Rantz: WA doesn’t track outdoor COVID transmission, King County can’t point to one case
Washington State does not track outdoor transmission rates of the coronavirus. Seattle and King County Public Health can’t point to a single verified instance of outdoor transmission. Yet we have rules mandating our behaviors outside.
Governor Jay Inslee said he would base his COVID decisions on science and data. The Washington Department of Health tracks COVID in restaurants, gyms, and grocery stores. They used that data to justify closing down businesses or mandate mask use.
But what about parks, which at one point were closed? What about closely monitored outdoor trails? The state never tracked the data on outdoor transmission, yet Governor Jay Inslee’s dizzying and inconsistent rules mandate outdoor masks in various circumstances, including when surrounded by vaccinated people.
Washington doesn’t track outdoor COVID transmission
Inslee repeatedly promised that science and data would guide his COVID mandates from the pandemic’s start.
That was apparently the case when he closed our massive state parks and public lands. He even shuttered our boat ramps, banning individuals from recreational fishing, even if alone in a boat. Think Inslee had access to alarming data showing the outdoor transmission rate in Washington was somehow trending higher than everywhere else? He did not.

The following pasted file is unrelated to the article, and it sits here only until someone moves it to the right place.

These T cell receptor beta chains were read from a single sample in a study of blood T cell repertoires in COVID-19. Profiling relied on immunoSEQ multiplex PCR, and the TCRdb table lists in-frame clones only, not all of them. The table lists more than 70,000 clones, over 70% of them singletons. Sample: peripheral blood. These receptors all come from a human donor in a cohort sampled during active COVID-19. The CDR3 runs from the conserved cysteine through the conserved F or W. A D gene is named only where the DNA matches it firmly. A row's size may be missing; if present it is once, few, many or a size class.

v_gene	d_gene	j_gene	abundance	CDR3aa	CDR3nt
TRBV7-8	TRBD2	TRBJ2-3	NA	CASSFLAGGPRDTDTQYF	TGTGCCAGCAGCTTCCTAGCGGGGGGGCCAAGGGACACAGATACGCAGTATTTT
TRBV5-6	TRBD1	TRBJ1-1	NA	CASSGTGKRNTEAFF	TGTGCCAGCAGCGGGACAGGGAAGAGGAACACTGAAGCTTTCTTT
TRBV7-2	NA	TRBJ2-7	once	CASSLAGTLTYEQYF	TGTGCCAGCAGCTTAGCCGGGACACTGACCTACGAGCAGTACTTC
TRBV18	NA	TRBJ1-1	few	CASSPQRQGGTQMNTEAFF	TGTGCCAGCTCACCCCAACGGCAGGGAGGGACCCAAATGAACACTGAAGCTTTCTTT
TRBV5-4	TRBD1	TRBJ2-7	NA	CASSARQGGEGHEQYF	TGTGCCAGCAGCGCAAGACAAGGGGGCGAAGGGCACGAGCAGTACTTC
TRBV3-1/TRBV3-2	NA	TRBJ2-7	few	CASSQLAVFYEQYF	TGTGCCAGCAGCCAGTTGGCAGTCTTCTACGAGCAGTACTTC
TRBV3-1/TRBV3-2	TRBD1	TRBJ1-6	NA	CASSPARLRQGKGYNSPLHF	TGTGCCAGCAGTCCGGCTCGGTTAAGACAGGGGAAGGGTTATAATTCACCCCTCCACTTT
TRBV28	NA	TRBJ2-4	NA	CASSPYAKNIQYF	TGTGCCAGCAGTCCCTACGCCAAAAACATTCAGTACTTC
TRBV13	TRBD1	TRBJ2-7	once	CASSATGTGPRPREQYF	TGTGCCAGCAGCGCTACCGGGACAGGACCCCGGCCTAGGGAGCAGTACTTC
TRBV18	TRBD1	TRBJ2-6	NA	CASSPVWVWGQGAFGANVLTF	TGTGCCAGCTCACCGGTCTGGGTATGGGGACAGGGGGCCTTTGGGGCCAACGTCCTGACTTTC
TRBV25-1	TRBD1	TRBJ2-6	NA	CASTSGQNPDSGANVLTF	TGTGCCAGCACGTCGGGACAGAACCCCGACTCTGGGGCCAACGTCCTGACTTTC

The DOH does not track outdoor transmission. Why? It’s too hard.
“Our ability to pinpoint exactly where COVID-19 is being transmitted in our communities is limited,” a spokesperson from DOH told the Jason Rantz Show on KTTH. “When we interview cases, it is often extremely difficult to determine with certainty where the individual was infected. People often have more than one potential exposure, and they may not remember all their activities in the 14 days before becoming ill or may not want to share all their activities with us.”
People can’t remember visiting a park, going for a hike, or visiting a beach? Yet, the investigations have been used to justifying shutting down businesses.
“With limited data on where transmission is occurring in Washington, we rely on the science around how this virus is spread,” a spokesperson with DOH tells the Jason Rantz Show on KTTH.
But the science has been clear. Inslee? Not so much.
Seattle-King County Public Health can’t point to one outdoor transmission
Seattleites continue to wear masks outdoors, even when nowhere near another person. Can Public Health point to a single known instance of outdoor transmission of COVID? No.
“In outbreak investigations, the possible exposures are often complicated and may involve both indoor and outdoor interactions,” a spokesperson for Public Health tells the Jason Rantz Show on KTTH. “For example, an outbreak connected with a soccer club could conceivably point to outdoor transmission during play, but it could also (and more likely) implicate the locker room or the bus or the postgame party.”